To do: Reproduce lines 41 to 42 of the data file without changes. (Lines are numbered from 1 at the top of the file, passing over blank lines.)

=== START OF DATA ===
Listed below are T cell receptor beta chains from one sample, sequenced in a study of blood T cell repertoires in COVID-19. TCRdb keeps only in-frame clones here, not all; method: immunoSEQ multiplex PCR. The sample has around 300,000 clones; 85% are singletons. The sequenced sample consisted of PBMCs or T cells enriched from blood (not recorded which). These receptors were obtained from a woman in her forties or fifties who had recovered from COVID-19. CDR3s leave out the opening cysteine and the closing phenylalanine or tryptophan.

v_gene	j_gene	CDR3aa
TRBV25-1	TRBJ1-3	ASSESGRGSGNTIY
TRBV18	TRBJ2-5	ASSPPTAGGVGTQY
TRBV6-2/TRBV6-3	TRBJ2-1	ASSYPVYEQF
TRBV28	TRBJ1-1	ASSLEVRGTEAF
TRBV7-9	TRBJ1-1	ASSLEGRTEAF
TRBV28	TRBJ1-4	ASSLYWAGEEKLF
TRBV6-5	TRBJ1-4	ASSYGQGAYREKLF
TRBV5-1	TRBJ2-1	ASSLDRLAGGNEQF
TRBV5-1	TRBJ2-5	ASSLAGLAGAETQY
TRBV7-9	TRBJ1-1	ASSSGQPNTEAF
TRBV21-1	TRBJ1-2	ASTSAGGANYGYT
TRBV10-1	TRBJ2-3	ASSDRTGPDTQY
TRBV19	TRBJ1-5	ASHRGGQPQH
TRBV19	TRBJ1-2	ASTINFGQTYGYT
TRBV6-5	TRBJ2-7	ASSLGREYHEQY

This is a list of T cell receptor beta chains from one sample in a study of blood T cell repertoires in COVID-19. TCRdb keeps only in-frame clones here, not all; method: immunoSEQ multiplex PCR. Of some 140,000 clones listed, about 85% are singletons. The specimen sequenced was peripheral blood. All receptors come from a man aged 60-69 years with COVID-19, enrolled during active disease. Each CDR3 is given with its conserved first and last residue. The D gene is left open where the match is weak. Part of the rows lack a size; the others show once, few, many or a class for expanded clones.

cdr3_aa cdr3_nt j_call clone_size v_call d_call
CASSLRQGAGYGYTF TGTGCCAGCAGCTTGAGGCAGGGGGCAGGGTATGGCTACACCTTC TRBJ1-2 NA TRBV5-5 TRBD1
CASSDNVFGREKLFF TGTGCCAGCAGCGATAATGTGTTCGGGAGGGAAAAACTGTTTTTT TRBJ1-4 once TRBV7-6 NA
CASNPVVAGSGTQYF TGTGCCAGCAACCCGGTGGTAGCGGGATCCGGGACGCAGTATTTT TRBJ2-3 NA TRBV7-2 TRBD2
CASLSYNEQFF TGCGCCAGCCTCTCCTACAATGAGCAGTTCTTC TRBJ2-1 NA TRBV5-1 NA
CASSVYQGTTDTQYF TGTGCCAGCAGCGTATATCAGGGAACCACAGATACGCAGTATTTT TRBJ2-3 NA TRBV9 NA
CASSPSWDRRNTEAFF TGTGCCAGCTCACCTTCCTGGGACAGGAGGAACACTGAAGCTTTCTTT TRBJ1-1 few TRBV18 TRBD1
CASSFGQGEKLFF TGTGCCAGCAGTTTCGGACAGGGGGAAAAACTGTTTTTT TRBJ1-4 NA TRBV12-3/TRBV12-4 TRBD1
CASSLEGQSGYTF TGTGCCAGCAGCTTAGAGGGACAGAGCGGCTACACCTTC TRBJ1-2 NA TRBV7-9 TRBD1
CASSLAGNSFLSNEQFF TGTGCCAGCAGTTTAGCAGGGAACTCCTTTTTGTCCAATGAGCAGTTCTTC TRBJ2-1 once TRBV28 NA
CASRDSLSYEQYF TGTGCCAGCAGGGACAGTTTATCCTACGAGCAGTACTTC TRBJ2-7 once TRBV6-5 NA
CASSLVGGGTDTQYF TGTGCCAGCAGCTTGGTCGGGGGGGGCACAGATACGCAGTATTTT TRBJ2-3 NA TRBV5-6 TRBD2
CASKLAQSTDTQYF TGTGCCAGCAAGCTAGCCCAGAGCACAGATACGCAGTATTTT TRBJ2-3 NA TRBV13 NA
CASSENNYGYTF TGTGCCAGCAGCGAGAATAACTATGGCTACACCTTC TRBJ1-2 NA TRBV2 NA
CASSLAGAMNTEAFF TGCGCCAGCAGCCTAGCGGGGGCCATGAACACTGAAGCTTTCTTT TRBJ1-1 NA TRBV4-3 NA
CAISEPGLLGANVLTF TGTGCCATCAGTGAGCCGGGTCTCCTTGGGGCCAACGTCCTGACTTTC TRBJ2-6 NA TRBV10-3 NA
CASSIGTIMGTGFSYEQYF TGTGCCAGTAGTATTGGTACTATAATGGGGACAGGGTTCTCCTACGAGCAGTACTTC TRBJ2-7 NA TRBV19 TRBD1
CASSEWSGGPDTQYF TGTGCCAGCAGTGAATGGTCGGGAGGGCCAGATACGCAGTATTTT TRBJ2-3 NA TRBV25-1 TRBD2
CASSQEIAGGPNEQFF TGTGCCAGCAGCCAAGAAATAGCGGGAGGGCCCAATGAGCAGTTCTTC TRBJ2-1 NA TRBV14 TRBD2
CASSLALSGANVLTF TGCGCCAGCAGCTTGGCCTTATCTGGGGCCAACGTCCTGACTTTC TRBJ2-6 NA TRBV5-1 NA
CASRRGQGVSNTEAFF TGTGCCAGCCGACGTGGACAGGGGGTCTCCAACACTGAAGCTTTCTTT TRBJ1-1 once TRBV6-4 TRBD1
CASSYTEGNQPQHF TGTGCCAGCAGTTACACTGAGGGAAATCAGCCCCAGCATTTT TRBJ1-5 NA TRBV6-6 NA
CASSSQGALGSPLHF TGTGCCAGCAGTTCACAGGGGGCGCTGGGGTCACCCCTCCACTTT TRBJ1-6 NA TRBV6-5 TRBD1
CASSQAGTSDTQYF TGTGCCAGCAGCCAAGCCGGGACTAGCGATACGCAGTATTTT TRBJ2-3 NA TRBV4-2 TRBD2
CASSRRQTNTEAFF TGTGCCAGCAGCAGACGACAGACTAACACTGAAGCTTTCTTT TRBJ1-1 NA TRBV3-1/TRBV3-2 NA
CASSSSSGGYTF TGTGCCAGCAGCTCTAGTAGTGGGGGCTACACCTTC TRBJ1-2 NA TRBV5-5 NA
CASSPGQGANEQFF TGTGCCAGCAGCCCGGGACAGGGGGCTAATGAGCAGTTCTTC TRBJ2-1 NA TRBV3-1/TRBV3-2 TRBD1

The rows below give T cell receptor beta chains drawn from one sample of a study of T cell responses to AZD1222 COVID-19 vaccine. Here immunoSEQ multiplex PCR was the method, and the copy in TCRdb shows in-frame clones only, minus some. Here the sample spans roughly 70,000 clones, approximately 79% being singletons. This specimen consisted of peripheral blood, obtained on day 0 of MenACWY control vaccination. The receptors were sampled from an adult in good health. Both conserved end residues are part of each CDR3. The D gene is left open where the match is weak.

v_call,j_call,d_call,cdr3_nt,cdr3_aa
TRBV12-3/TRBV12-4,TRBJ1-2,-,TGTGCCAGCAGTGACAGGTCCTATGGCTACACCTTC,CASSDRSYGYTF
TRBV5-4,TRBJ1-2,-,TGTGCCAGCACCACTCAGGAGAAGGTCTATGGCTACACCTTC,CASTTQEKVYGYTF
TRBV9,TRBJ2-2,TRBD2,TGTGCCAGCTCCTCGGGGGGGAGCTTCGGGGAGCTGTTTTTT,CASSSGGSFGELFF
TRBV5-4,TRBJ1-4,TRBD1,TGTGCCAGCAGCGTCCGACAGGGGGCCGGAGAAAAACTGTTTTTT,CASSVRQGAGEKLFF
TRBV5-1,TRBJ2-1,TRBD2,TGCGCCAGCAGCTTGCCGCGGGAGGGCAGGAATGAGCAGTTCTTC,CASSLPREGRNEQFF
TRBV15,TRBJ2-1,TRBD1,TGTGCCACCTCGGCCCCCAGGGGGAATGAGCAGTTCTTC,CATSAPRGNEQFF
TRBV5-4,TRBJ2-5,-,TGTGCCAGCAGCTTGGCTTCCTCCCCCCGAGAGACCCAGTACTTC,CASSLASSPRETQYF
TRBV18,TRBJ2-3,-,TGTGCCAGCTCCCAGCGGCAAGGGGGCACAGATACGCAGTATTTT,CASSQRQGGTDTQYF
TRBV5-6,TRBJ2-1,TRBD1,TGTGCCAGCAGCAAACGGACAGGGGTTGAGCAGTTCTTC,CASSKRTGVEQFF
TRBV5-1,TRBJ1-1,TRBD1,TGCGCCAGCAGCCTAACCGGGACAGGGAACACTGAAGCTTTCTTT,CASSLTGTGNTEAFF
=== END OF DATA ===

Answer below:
CASSSQGALGSPLHF TGTGCCAGCAGTTCACAGGGGGCGCTGGGGTCACCCCTCCACTTT TRBJ1-6 NA TRBV6-5 TRBD1
CASSQAGTSDTQYF TGTGCCAGCAGCCAAGCCGGGACTAGCGATACGCAGTATTTT TRBJ2-3 NA TRBV4-2 TRBD2